Services price inflation is an important area in light of how dominant the services economy is within our economic backdrop.  This area of the economy has become sticky if not stubborn with its on-going price inflation.

 

Last week’s PCE release continues to point to the stickiness of services price inflation.

The above depicts Services price inflation for this 21st century for some historical perspective.  Our red horizontal line notes how we have consistently remained above even the high points of the previous twenty-plus years. 

 

Speaking to the stickiness of price inflation for this area of the economy its declining rate of growth has stalled and remains stubbornly consistent at the general 4% year-over-year growth rate level.  As long as this important area of the economy continues to be relentless with its growth in pricing, the broader more recognized measures such as CPI as well as the overall PCE price index will not be acting in a manner that supports interest rate cuts.

 

This Price Inflation Era Refuses to End

 

Nowhere in the price inflation data in recent months as well as recent weeks point to a pricing landscape that offers this price inflation era is coming to an end. 

 

This week the Federal Reserve meets again for another interest rate setting meeting.  Along with this the standard post-meeting press conference is planned for Chairman Powell to share his thoughts on what the Fed is thinking relative to the general economic data since their last meeting.  It is a certainty that no change in rate policy will occur at this upcoming meeting.

 

For our part it will be interesting to see if the Chairman continues to espouse how the Fed has tightened financial conditions considerably over the previous year while in reality financial conditions have loosened in the previous year and considerably so in the previous six months.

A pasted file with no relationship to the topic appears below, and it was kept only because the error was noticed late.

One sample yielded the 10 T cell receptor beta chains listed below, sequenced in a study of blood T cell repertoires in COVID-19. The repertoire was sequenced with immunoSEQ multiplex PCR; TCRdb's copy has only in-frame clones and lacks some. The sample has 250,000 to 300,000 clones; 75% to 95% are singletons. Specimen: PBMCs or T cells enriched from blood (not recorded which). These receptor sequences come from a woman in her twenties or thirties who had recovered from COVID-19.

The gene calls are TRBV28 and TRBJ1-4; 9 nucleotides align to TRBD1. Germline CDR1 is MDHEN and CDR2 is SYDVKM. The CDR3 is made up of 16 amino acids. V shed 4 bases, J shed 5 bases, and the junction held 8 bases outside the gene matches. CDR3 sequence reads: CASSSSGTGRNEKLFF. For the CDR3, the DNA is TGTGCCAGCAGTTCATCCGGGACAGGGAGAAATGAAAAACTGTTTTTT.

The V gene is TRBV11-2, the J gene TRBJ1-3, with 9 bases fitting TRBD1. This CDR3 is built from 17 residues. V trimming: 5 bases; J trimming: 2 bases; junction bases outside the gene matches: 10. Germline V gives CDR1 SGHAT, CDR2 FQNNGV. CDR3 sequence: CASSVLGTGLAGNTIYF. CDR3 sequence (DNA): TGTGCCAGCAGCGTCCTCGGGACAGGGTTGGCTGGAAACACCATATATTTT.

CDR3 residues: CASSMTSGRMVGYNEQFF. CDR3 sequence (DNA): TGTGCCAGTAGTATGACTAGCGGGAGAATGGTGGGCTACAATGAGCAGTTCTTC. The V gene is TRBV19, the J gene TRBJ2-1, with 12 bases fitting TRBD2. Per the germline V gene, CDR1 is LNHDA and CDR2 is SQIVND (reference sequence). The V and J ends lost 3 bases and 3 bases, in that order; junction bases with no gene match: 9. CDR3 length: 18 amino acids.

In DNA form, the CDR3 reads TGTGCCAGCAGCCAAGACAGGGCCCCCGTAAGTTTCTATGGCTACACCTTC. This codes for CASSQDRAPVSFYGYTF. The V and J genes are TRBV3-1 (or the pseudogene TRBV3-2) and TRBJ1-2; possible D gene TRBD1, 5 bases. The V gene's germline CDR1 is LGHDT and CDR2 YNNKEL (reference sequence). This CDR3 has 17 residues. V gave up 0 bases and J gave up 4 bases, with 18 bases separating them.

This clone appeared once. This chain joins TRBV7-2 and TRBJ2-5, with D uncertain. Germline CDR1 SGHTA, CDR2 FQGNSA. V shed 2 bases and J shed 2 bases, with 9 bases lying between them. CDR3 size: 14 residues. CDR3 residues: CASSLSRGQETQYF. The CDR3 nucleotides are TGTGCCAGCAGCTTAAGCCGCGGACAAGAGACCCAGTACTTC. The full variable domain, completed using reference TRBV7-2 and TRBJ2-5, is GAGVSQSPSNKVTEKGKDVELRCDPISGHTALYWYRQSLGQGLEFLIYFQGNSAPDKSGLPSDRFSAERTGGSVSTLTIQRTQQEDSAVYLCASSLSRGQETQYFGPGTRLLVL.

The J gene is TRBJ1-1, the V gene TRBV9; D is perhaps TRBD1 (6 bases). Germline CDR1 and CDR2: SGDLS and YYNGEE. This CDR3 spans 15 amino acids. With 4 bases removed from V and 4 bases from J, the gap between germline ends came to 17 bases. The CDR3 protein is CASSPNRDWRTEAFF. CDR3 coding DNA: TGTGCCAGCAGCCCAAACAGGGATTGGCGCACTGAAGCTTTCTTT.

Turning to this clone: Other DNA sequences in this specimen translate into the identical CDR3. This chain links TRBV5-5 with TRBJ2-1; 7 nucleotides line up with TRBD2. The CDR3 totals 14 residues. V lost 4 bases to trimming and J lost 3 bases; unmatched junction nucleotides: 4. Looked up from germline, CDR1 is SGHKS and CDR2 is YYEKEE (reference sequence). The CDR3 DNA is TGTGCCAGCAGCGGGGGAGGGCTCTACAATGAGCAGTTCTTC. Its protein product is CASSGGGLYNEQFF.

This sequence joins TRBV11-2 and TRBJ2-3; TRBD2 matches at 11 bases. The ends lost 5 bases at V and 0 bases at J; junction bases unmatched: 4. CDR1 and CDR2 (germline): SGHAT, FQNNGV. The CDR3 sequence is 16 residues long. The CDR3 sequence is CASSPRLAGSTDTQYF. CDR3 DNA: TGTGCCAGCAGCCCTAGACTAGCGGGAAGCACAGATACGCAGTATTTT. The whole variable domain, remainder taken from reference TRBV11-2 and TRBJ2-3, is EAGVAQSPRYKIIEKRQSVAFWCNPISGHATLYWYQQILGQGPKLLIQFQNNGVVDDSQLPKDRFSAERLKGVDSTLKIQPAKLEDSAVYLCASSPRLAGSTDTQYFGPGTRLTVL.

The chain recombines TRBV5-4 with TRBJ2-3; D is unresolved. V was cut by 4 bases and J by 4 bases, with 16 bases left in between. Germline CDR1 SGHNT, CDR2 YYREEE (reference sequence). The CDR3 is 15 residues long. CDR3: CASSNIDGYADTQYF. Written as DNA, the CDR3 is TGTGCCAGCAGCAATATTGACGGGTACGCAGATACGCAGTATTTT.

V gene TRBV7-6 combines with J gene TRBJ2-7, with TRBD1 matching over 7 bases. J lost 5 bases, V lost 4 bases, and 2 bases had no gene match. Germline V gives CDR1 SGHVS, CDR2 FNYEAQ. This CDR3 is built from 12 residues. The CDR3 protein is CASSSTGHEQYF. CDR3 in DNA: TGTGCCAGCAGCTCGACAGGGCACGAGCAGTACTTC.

We have curiously asked along the path if we could realistically put this price inflation era to rest while simultaneously seeing broad financial conditions loosening on a trend basis in recent months to nearly a year.  History offered no and thus far history appears to be correct.

 

Relative to this sub-topic of the upcoming Fed meeting, interestingly in very recent week’s general market participants have leaned toward tightening financial conditions for their part as the non-friendly price inflation data continues to roll out. 

 

As offered above, part of this process by said participants is their notable rollback of previously expected rate cuts to something unrecognizable when viewed through the lens of just a couple of months ago.

 

While economic growth has decelerated per the updated GDP we do not see evidence across the spectrum that the economy will go into recession anytime soon. 

 

This is not to say our growth rate is humming along splendidly nor does it speak to the quality of this growth as shared in recent editions.  The incredible amount of debt taken on to achieve our current growth cannot be ignored.  For now though the economy looks to be recession free in coming months.


I wish you well…


Ken Reinhart


Director, Market Research & Portfolio Analysis